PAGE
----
Thanks to Allison Deger and Adam Horowitz and Donald Johnson.

Philip Weiss

Philip Weiss is senior editor of and founded the site in 2005-06.

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10 Responses

  1. niass2 on December 19, 2018, 8:28 pm

    There is to be a continuing resolution, based on what pelosi seems to be saying, instead of the actual appropriation bills being passed, so in this situation the Cardin rider thing can’t be added, so if what I am reading is right S 720 is dead until February. I’m no expert but this may be right. so they have to start again next year but they did raise a ruckus trying.

  2. US Citizen on December 20, 2018, 12:27 am

    OK, for once the NYT printed something worth reading so kudos for this one time. It is clearly illegal for government to force someone to waive a constitutional right. Boycotts are a form of speech, a classic tool of peaceful political expression. Participating in boycotts is absolutely protected by the First Amendment’s guarantee of free speech and petition rights. Citing the 1982 U.S. Supreme Court case that invoked free speech rights to protect members of the NAACP from punishment by the state of Mississippi for boycotting white-owned stores, the court in the Kansas case pointedly ruled that “the First Amendment protects the right to participate in a boycott.

    If Israel is unwilling to differentiate itself from the settlements, the Occupation, their apartheid regime, stealing, murder etc. then boycotters shouldn’t either.

    It’s time for progressive politicians to put Palestinian rights on the agenda, stop being bullied by AIPAC, and get with the program, or else they are going to lose the support of the constituents they need to get elected- if not today, then tomorrow.

  3. US Citizen on December 20, 2018, 12:52 am

    And I read through all the comments for the article too and about 70% were pro/defending BDS which was encouraging. Bari Weiss and all those myopic zionists there must be having a fit.

  4. Citizen on December 20, 2018, 2:41 am

    All this ruckus and still the mainstream media ignores it–seems it doesn’t care about free speech–I sense a ton of irony here–then again, I’m old fashioned.

  5. niass2 on December 20, 2018, 7:05 am

    is my reading of this correct? Hello? Where did Jerry go? I am no expert but I think this is right,and in next years Congress these wankers will have a harder time.

  6. bcg on December 20, 2018, 9:58 am

    Just in – Dec 20 editorial in NYT:

    Curbing Speech in the Name of Helping Israel…A Senate bill aims to punish those who boycott Israel over its settlement policy. There are better solutions.

  7. bcg on December 20, 2018, 10:15 am

    More relevant news: yesterday the Washington Post ran “Bernie Sanders’s new plan to force a genuine debate in Congress on Israel”:

    Now two senators — Bernie Sanders (I-Vt.) and Dianne Feinstein (D-Calif.) — have a plan to try to do something about this. They are coming out against that measure, which could help realize the larger goal of forcing a genuine debate in Congress that does not place such criticism off limits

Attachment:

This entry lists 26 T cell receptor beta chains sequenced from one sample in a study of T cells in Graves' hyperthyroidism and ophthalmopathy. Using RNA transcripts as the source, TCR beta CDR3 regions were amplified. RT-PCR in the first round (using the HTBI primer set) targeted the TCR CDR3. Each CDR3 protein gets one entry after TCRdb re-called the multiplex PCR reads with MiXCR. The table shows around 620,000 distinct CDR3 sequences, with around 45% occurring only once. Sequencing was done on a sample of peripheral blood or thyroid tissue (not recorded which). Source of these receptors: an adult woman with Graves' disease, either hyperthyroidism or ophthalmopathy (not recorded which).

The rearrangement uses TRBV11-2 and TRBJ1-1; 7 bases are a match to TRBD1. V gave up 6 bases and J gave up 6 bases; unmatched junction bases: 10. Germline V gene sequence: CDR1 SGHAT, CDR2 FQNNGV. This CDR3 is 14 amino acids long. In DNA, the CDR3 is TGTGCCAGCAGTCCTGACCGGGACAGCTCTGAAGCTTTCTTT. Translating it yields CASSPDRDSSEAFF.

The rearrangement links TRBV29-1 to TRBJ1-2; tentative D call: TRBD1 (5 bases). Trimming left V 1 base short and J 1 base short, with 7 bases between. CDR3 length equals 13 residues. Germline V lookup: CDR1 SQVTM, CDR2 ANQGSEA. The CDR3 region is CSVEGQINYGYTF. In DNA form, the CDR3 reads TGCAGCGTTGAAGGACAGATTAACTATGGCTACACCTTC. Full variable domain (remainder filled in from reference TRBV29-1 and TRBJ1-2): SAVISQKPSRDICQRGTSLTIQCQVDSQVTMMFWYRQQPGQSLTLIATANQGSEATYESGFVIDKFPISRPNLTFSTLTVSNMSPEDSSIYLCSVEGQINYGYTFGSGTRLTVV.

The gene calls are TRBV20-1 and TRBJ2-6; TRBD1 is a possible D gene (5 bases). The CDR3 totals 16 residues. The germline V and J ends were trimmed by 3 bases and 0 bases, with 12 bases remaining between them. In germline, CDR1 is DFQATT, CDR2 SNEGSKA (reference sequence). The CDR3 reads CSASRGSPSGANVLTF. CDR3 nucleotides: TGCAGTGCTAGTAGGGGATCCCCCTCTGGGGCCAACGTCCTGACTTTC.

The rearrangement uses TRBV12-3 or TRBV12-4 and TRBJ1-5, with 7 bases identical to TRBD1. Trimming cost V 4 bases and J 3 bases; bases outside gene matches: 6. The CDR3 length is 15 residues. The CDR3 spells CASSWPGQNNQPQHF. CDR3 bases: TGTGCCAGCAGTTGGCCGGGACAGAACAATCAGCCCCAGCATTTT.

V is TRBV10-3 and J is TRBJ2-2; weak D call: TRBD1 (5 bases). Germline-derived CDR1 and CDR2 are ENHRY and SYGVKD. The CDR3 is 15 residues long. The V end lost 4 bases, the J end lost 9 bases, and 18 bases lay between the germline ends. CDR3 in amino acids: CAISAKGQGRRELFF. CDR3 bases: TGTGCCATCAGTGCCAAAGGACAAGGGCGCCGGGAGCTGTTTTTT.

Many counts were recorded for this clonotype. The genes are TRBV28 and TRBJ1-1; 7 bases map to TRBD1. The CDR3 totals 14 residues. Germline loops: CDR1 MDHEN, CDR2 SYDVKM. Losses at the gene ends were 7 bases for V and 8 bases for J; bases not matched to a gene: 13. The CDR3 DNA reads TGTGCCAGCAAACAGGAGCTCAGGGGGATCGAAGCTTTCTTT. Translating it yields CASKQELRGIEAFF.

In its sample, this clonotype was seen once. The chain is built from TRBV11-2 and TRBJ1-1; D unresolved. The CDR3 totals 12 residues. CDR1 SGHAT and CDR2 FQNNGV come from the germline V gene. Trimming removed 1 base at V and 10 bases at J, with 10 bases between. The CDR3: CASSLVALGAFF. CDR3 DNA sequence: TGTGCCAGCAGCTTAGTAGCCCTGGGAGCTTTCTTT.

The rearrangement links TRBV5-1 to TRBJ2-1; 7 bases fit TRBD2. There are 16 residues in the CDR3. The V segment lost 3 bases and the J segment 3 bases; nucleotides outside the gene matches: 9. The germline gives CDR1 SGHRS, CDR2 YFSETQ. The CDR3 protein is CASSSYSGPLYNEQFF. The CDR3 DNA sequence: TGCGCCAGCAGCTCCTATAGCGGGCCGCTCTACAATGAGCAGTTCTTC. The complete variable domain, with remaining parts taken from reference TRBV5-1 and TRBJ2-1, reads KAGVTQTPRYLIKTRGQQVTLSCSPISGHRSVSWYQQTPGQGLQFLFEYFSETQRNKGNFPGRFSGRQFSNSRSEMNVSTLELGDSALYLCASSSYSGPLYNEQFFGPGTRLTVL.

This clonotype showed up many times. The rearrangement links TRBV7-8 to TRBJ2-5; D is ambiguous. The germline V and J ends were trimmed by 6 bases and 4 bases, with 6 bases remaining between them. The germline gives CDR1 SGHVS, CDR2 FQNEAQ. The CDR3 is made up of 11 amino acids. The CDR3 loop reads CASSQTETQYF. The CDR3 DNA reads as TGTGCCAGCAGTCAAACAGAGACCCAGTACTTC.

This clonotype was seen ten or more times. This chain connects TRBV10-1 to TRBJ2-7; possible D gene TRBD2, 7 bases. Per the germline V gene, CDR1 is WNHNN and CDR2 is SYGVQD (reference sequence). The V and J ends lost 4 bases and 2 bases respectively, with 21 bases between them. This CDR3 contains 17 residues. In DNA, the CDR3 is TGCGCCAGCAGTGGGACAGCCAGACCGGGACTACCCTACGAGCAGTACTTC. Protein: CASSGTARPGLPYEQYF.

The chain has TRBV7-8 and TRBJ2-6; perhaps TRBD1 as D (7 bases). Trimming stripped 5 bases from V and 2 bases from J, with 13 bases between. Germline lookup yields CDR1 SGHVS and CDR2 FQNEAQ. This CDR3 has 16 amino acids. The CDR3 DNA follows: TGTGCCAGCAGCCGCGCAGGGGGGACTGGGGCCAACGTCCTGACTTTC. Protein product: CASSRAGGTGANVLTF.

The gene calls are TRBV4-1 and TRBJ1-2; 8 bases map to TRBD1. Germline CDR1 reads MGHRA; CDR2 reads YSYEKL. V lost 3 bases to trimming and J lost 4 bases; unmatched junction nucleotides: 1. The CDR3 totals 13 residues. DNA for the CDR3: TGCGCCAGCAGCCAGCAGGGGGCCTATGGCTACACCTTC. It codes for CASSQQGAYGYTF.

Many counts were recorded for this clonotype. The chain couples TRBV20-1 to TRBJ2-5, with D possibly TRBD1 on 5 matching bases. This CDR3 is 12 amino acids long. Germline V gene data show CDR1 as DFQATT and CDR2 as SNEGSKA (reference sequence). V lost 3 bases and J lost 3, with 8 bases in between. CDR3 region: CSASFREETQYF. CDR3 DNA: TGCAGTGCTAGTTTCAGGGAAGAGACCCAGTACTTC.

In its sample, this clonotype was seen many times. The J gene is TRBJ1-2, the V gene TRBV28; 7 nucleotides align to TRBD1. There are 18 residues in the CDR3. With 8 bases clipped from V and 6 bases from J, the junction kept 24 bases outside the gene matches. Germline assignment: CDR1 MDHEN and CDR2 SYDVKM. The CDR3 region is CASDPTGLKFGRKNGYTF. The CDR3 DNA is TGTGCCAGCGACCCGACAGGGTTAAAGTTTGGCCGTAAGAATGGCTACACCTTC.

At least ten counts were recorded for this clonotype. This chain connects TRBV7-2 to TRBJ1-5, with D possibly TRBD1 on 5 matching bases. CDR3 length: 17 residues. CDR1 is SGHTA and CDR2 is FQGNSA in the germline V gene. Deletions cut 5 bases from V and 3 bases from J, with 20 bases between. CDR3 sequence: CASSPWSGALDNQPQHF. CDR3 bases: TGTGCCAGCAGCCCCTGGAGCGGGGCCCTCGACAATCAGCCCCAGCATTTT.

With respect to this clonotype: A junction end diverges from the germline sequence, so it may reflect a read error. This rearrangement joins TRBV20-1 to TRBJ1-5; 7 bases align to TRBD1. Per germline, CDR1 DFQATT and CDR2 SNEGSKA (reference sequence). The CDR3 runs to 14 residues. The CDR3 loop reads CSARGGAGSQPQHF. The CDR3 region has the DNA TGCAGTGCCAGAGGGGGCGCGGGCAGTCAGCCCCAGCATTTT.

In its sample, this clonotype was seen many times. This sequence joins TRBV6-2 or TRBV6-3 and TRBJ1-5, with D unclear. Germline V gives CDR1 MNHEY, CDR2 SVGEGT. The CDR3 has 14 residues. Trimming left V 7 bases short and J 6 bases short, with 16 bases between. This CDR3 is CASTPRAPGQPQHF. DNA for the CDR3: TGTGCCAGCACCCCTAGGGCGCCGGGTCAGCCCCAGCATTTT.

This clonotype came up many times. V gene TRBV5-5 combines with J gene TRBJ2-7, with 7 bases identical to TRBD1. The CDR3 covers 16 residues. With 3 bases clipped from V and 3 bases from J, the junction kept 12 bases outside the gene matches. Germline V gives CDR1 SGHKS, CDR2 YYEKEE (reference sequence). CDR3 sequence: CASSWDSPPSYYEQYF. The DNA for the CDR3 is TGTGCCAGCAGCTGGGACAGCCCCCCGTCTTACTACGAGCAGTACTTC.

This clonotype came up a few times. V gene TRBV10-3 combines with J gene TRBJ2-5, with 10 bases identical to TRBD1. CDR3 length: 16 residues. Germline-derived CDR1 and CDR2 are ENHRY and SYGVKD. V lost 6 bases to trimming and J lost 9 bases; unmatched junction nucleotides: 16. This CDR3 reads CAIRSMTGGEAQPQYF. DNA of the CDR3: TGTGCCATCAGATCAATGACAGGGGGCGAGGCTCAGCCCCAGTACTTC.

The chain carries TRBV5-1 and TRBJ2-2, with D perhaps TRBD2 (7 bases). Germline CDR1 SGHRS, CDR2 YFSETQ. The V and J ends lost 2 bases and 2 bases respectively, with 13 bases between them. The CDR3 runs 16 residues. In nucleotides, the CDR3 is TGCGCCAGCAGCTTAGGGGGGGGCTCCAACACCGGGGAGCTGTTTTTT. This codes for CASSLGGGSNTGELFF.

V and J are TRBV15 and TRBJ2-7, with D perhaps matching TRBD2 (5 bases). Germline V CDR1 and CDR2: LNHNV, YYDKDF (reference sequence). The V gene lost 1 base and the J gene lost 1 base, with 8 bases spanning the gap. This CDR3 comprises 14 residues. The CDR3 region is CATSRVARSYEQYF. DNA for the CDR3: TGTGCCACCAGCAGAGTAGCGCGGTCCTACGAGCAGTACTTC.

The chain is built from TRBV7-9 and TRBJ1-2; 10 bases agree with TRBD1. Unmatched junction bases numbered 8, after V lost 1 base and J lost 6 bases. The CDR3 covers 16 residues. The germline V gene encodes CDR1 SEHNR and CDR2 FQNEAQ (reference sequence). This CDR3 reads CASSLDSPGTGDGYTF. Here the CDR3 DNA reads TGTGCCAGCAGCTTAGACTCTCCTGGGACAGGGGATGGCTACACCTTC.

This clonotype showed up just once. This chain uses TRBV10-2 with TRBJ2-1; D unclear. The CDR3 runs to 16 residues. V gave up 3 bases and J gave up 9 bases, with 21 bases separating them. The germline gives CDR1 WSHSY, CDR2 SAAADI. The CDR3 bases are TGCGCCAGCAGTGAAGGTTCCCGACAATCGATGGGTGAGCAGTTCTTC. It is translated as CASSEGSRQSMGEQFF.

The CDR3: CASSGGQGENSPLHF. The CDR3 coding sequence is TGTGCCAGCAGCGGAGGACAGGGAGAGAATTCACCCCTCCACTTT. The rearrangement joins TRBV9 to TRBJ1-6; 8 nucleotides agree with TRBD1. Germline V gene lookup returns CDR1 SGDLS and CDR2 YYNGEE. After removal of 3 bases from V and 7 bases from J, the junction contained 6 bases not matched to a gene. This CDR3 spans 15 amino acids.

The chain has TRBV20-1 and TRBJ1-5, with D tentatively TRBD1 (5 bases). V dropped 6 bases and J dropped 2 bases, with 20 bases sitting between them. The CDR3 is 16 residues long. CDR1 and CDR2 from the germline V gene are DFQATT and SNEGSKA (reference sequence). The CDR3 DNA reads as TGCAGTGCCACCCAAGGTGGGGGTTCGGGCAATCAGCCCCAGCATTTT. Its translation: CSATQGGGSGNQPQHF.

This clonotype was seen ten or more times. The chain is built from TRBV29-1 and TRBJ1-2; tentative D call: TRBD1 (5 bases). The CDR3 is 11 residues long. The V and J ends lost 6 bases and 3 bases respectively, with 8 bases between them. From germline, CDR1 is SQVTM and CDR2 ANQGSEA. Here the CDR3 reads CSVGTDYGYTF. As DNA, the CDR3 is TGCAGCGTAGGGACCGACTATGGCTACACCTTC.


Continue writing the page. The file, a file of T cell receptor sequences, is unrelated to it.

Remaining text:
8. CigarGod on December 20, 2018, 10:21 am

    Makes one wonder what special clause might be in their contracts…

  9. Misterioso on December 20, 2018, 10:44 am

    Not on topic, but important:

    “Airbnb’s Boycott of Israeli Squatter Settlements Is a Major Turning Point”

    Truthdig, Dec. 19/18, by Juan Cole:

    “The living space-sharing company Airbnb on Monday denied an allegation by the Israeli tourism minister that it had suspended its delisting of apartments in Israeli squatter settlements (which are Jewish-only) in the Palestinian West Bank.

    “Airbnb has to boycott the Israeli squatter settlements because they are illegal.

    “The European Union has for some time imposed some sorts of boycott on settlement institutions, and requires the labeling of settler goods, and a full economic boycott is under consideration in countries like Ireland.

    “The argument sometimes heard is that Airbnb is treating the squatters differently than it does other disputed territories. It is a stupid argument and quite dishonest. There aren’t any other countries that are keeping 5 million people stateless and without citizenship in a state, and gradually usurping all their rights and property. The situation in the Occupied West Bank is unique, and deserves a unique response. There are countries that have incorporated somewhat unwilling populations into themselves, giving them a citizenship that they perhaps do not want. But that is different from stripping people of citizenship rights. Citizenship, as a US Supreme Court justice once correctly wrote, is the right to have rights.”

    • amigo on December 20, 2018, 1:36 pm

      ““The argument sometimes heard is that Airbnb is treating the squatters differently than it does other disputed territories. ” JC

      If all nations applied this logic to ordinary police work , their prisons would be empty. Every criminal goes to jail , or no one goes.

      Must be the ziocaine.